Avoiding Bias in Offline A/B Testing
When attempting to develop A/B testing, there are many unintentional errors one can make which will inevitably bias the results, such as failing to take into account other factors or introducing an arrival rate bias, dilution bias, or publication bias into the test. Perhaps most insidious are biases that arise from desiring a particular outcome, which can result in stopping the test early (probably the most common error in A/B testing), running the test repeatedly, or dividing the test group into smaller and smaller sub-groups until the desired outcome is reached.
- A subtle form of bias is the belief that the A and the B are the only factors that might change in the course of testing.
- For example, if one were to A/B test two kinds of bait, and test one in the morning and the other in the afternoon, one bait is likely to outperform the other even if the fish have no actual preference.
- The so-called p-value is the calculation as to what degree other factors may have influenced the test; in science, a p-value of 0.05 or less (i.e., a 5% or less chance that the results come from random chance) is the gold standard for whether an experiment's results were due to more than random chance.
- Avoiding introducing random bias in, for example, the A/B test of a web page requires at least 25,000 visitors; however, there is also a danger in letting an A/B test go on too long in cases where fewer subjects are available (e.g., a low-volume, high-margin business).
- P-hacking occurs when the desire to get a statistically significant result overrides the desire to get an honest result.
- The most common form of p-hacking is to simply run the test over and over again until statistical significance is achieved.
- Another variant is to segment the data into smaller and smaller slices until the desired result is found in one of them.
- Yet another unintentional p-hack involves watching the data in real-time and declaring victory whenever it happens to cross the desired threshold. "Statistical significance analysis is based on the assumption that your sample size was fixed in advance." Lacking a fixed end point "is even more dire as you didn’t even have the chance to get it right." (See the graphs halfway down this page for a good visual illustration as to why this is a problem.)
- "Peeking" at the data twice doubles the chance of error in interpreting the results, 5 times triples the chance of error, and 10 times quadruples it.
- Despite this, 57% of testers will end an experiment when it appears to confirm their hypothesis.
ARRIVAL RATE BIAS
- Arrival rate bias is an unintentional bias in the results which is introduced when the participants are selected for the A or B group based on when they "arrive."
- In practice, existing customers may be assigned to the A or B group randomly in advance, but since A/B testing works best with groups of roughly equal size, which customers are "bucketed" is often determined by when they "arrive," e.g., when they download a new app or when they make a particular purchase.
- Consequently, customers who interact with the company more often are more likely to be selected, weighing the experiment in favor of the most active customers, who may not be representative of the customer base as a whole.
- Conversely, including all customers in a bucket whether or not they trigger the A/B change can also bias the experiment.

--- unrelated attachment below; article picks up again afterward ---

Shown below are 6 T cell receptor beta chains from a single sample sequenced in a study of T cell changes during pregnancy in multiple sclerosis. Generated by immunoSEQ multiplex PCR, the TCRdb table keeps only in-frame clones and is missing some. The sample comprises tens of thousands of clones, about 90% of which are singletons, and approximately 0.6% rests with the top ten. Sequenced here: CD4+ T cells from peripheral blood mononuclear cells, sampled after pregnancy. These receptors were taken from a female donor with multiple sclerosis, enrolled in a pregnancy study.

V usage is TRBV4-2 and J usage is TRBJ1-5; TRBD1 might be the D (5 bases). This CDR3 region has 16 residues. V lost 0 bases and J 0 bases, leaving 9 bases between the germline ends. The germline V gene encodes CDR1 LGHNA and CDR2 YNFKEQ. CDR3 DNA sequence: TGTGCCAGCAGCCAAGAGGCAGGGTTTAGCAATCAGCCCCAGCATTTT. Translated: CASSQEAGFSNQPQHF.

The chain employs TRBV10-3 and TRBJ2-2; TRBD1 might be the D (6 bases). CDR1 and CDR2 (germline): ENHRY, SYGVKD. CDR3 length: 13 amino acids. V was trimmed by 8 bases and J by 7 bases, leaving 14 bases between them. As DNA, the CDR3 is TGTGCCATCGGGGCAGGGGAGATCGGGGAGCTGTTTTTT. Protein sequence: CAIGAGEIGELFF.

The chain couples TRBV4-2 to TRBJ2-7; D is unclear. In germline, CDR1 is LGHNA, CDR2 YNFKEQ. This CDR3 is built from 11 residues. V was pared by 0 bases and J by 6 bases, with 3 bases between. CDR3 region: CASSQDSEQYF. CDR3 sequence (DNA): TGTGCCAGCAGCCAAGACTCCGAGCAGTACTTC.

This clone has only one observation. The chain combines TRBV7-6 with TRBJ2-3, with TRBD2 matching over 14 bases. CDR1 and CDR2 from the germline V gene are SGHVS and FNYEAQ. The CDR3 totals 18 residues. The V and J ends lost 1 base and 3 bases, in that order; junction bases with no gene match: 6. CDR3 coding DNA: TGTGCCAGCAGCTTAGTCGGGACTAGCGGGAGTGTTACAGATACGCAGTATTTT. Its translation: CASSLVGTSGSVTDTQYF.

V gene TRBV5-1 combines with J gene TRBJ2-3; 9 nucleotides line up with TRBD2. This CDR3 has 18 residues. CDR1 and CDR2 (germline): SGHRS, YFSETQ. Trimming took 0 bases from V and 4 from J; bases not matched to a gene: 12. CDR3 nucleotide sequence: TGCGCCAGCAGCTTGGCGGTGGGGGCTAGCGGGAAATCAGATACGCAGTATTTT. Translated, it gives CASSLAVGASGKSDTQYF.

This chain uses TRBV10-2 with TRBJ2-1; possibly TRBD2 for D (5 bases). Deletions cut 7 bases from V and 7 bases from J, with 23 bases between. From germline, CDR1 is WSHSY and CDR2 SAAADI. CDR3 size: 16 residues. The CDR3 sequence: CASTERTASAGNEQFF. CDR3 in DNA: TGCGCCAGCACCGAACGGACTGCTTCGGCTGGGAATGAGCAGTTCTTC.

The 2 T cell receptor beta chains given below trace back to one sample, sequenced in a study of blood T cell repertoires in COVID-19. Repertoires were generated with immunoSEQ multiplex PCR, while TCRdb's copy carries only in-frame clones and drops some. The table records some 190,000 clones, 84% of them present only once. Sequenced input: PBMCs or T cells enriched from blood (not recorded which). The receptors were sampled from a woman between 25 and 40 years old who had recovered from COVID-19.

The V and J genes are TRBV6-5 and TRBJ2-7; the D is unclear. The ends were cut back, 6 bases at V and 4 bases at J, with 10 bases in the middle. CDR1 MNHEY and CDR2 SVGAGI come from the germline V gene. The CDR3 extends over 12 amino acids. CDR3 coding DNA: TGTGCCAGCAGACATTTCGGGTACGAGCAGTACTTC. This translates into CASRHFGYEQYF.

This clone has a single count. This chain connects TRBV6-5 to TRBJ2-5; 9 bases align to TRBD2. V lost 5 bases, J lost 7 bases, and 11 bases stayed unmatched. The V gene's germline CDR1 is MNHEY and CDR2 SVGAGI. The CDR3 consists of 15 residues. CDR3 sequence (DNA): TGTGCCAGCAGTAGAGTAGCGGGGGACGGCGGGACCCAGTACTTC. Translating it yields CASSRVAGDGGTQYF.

- For example, if all customers in an international company are bucketed, but only those in the US are the targeted for the change, the company will inadvertently compare just US customer in the B group while including global customers with US customers in the control (A) group, again biasing the experiment.
- This is also known as "bucket imbalance."
- When an A/B tester has a motivation to find a "headline-worthy" result, e.g., "How adding a comma raised revenue by 30 percent," they may overlook less remarkable but more practically useful tests measuring real differences between "meaningfully different strategies." This blind-spot is called "publication bias."
Note: There was some question about how to interpret the phrase "A/B offline testing." Since our initial research indicated that most or all biases that might occur in A/B testing in an offline environment could also occur in an online environment, we understand this criterion to be inclusionist rather than exclusivist: That is, the scope of a given bias must include the ability to occur in an offline environment but need not exclude online applicability.
Initial research found no shortage of sources discussing A/B testing and the biases and other errors that can occur in the process. The vast majority were, naturally, focused on A/B testing on website performance and online sales conversions, and we rejected many that simply did not seem to have much application outside of the internet. Others went deep into the math behind calculating statistical significance, burying any useful information about biases in highly-technical jargon. We rejected these as too arcane to be practically useful. Consequently, most of our best sources proved to be written by marketers for marketers.
There are very few statistics available on the affect of biases in A/B testing. We hypothesize that collecting such statistics would be extremely difficult due to businesses having little motivation to share that much detail about their internal operations. While a consulting firm might be in a position to collate together the bias problems faced by their clients, non-disclosure agreements might make publishing the results rather problematic. Consequently, far more of our findings detail how one might create a bias in an A/B test than provide statistics on how often a given error occurs.